CSE Student Servers

The following servers are available for CSE students to access remotely in order to complete coursework in CSE classes. This allows students to work from home, the library, or elsewhere, while remaining logged in for extended periods of time.

You may connect to any of these machines using ssh from the campus wired and wireless networks, using your ND username and password:

student00.cse.nd.edu
student01.cse.nd.edu
student02.cse.nd.edu
student03.cse.nd.edu

Acceptable Use

These machines should be used for:
  • editing, building, and testing programming assignments for CSE classes, especially those that use multiple cores.
  • creating and grading programming assignments for CSE classes.
  • individual research and exploration, provided this does not interfere with the above.
  • These machines may not be used for:
  • long running CPU-intensive programs, which should be submitted to Condor or the CRC instead.
  • any program that consumes exessive memory, disk, network or interferes with other users of the system.
  • sponsored research, which should be carried out on machines designated for that purpose.
  • anything that violates the law, the CSE honor code, the ND honor code, or OIT Policies.
  • Programs that violate these guidelines may be terminated without notice, with an explanation given to the responsible user. Gross violations may result in banning the user from the system.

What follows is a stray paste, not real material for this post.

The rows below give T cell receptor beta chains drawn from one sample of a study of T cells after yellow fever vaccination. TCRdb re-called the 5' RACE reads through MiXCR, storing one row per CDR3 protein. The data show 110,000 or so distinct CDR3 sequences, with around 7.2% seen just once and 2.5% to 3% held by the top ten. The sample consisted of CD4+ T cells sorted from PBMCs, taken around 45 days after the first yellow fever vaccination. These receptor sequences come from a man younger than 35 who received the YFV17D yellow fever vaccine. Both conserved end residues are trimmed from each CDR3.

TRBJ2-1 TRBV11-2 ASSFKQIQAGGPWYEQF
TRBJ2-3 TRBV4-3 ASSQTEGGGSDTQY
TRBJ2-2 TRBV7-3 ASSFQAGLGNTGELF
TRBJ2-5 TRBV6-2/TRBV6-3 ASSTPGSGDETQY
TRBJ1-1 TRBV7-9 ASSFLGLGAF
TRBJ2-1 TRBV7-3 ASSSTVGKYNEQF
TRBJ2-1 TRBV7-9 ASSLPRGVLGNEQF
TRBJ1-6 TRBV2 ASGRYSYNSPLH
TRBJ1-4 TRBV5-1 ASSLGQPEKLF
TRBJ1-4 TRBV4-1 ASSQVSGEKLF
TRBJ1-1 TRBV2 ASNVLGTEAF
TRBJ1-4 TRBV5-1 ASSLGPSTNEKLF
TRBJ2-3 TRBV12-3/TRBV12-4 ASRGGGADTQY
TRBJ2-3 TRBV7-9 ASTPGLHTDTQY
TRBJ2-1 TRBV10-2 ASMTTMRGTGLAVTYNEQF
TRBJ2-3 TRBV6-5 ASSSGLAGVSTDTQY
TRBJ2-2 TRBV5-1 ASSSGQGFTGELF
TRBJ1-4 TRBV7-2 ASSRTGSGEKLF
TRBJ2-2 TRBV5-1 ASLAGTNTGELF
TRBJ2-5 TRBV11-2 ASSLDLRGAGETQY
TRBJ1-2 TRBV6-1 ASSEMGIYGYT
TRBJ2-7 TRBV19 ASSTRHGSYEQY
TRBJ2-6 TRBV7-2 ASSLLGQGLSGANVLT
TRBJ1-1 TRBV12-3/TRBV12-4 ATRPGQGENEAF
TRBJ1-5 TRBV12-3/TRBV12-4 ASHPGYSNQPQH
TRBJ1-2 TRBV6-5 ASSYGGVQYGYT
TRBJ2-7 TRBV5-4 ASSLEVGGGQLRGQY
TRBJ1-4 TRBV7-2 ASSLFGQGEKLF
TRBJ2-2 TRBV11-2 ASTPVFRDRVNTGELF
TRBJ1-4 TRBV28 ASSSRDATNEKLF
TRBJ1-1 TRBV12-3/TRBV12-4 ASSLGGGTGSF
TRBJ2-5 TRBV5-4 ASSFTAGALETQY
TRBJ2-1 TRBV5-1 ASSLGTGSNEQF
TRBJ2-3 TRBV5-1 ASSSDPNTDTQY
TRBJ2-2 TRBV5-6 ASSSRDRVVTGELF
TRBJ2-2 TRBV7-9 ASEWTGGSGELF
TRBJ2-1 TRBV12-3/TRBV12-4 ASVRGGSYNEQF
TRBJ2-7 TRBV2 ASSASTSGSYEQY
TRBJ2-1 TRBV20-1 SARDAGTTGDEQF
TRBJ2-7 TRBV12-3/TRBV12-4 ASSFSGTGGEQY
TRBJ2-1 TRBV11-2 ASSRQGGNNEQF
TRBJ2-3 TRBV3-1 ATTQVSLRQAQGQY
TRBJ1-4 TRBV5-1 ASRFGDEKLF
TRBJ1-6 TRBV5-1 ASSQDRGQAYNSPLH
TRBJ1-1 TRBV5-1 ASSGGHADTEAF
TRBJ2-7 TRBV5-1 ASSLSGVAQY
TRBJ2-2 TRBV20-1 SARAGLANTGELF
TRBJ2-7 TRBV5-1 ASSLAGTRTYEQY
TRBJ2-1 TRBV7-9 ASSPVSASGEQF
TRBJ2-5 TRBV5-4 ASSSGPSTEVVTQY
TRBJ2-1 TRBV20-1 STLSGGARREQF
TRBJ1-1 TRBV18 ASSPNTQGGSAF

If you are unable to use a machine due to interference from another program, please contact suggest@cse.nd.edu with the name of the machine and any relevant information.

    Access Policy

    The following people may log into the student machines:
  • Undergraduate computer science and computer engineering majors.
  • Non-majors enrolled in a CSE class.
  • CSE graduate students.
  • CSE faculty.
  • Access lists will be updated at the beginning of each semester. If you think you should have access, but do not, please email suggest@cse.nd.edu.

    Advice on Performance

    Because each machine is shared among multiple people simultaneously, users should expect some variations in performance of programs from run to run. If measuring runtime is an important part of your assignment, discuss with your professor how to deal with variations, perhaps by measuring multiple runs and taking the best or average time.

    To allow for uninterrupted performance experiments, faculty may reserve student02 or student03 for use by only students in their class for up to one week at a time. To reserve, please contact suggest@cse.nd.edu at least one week before the desired date.

    The unused cycles on each machine will be harnessed by the Condor distributed batch system. You may briefly see processes named condor_exec.exe, but these should be automatically removed as users log in. You may evict all Condor jobs from a machine by running condor_vacate -fast.

    Technical Info

    Vital statistics of each machine are:
    HP Model DL165 G6
    2 x AMD Model 2431 6-core CPUs
    12 GB RAM
    160 GB SATA Disk
    Gigabit Ethernet
    Red Hat Enterprise Linux 5
    
    To see what processes are currently active, run the top command. Note that this machine has 12 cores, so a load average of 6 would mean that only 6 out of 12 cores are in use.